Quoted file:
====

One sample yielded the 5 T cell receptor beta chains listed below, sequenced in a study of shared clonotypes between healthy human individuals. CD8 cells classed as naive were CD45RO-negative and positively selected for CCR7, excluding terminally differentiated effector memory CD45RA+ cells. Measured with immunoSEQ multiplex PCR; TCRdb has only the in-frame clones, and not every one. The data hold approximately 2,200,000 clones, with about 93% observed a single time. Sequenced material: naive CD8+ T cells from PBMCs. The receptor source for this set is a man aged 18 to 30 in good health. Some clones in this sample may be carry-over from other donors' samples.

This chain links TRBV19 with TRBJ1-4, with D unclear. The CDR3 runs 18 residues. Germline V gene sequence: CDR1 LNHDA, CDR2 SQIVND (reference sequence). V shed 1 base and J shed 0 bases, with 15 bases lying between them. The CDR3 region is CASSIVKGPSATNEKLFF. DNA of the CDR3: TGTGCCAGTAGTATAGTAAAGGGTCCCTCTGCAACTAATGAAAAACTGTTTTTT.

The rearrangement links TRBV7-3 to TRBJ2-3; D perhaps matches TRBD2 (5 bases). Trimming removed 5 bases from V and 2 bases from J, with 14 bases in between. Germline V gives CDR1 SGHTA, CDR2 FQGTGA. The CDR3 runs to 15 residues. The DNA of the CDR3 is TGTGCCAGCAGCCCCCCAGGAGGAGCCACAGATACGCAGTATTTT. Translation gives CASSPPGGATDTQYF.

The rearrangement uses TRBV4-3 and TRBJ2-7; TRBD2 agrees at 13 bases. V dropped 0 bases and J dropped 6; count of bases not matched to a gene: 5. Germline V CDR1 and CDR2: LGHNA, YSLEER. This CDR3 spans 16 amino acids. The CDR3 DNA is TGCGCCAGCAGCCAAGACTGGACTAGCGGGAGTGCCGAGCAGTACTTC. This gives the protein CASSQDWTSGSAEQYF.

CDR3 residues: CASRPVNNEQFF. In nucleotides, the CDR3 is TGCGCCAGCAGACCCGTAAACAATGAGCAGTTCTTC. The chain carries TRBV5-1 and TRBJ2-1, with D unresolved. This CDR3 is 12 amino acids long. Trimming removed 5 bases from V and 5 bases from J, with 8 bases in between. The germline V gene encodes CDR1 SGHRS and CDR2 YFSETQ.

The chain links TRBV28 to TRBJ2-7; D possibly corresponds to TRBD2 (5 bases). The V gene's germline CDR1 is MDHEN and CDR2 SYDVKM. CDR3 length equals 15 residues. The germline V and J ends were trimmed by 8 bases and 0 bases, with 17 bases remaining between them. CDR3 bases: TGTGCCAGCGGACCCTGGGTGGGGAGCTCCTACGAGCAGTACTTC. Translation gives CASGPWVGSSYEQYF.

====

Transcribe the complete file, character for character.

One sample yielded the 5 T cell receptor beta chains listed below, sequenced in a study of shared clonotypes between healthy human individuals. CD8 cells classed as naive were CD45RO-negative and positively selected for CCR7, excluding terminally differentiated effector memory CD45RA+ cells. Measured with immunoSEQ multiplex PCR; TCRdb has only the in-frame clones, and not every one. The data hold approximately 2,200,000 clones, with about 93% observed a single time. Sequenced material: naive CD8+ T cells from PBMCs. The receptor source for this set is a man aged 18 to 30 in good health. Some clones in this sample may be carry-over from other donors' samples.

This chain links TRBV19 with TRBJ1-4, with D unclear. The CDR3 runs 18 residues. Germline V gene sequence: CDR1 LNHDA, CDR2 SQIVND (reference sequence). V shed 1 base and J shed 0 bases, with 15 bases lying between them. The CDR3 region is CASSIVKGPSATNEKLFF. DNA of the CDR3: TGTGCCAGTAGTATAGTAAAGGGTCCCTCTGCAACTAATGAAAAACTGTTTTTT.

The rearrangement links TRBV7-3 to TRBJ2-3; D perhaps matches TRBD2 (5 bases). Trimming removed 5 bases from V and 2 bases from J, with 14 bases in between. Germline V gives CDR1 SGHTA, CDR2 FQGTGA. The CDR3 runs to 15 residues. The DNA of the CDR3 is TGTGCCAGCAGCCCCCCAGGAGGAGCCACAGATACGCAGTATTTT. Translation gives CASSPPGGATDTQYF.

The rearrangement uses TRBV4-3 and TRBJ2-7; TRBD2 agrees at 13 bases. V dropped 0 bases and J dropped 6; count of bases not matched to a gene: 5. Germline V CDR1 and CDR2: LGHNA, YSLEER. This CDR3 spans 16 amino acids. The CDR3 DNA is TGCGCCAGCAGCCAAGACTGGACTAGCGGGAGTGCCGAGCAGTACTTC. This gives the protein CASSQDWTSGSAEQYF.

CDR3 residues: CASRPVNNEQFF. In nucleotides, the CDR3 is TGCGCCAGCAGACCCGTAAACAATGAGCAGTTCTTC. The chain carries TRBV5-1 and TRBJ2-1, with D unresolved. This CDR3 is 12 amino acids long. Trimming removed 5 bases from V and 5 bases from J, with 8 bases in between. The germline V gene encodes CDR1 SGHRS and CDR2 YFSETQ.

The chain links TRBV28 to TRBJ2-7; D possibly corresponds to TRBD2 (5 bases). The V gene's germline CDR1 is MDHEN and CDR2 SYDVKM. CDR3 length equals 15 residues. The germline V and J ends were trimmed by 8 bases and 0 bases, with 17 bases remaining between them. CDR3 bases: TGTGCCAGCGGACCCTGGGTGGGGAGCTCCTACGAGCAGTACTTC. Translation gives CASGPWVGSSYEQYF.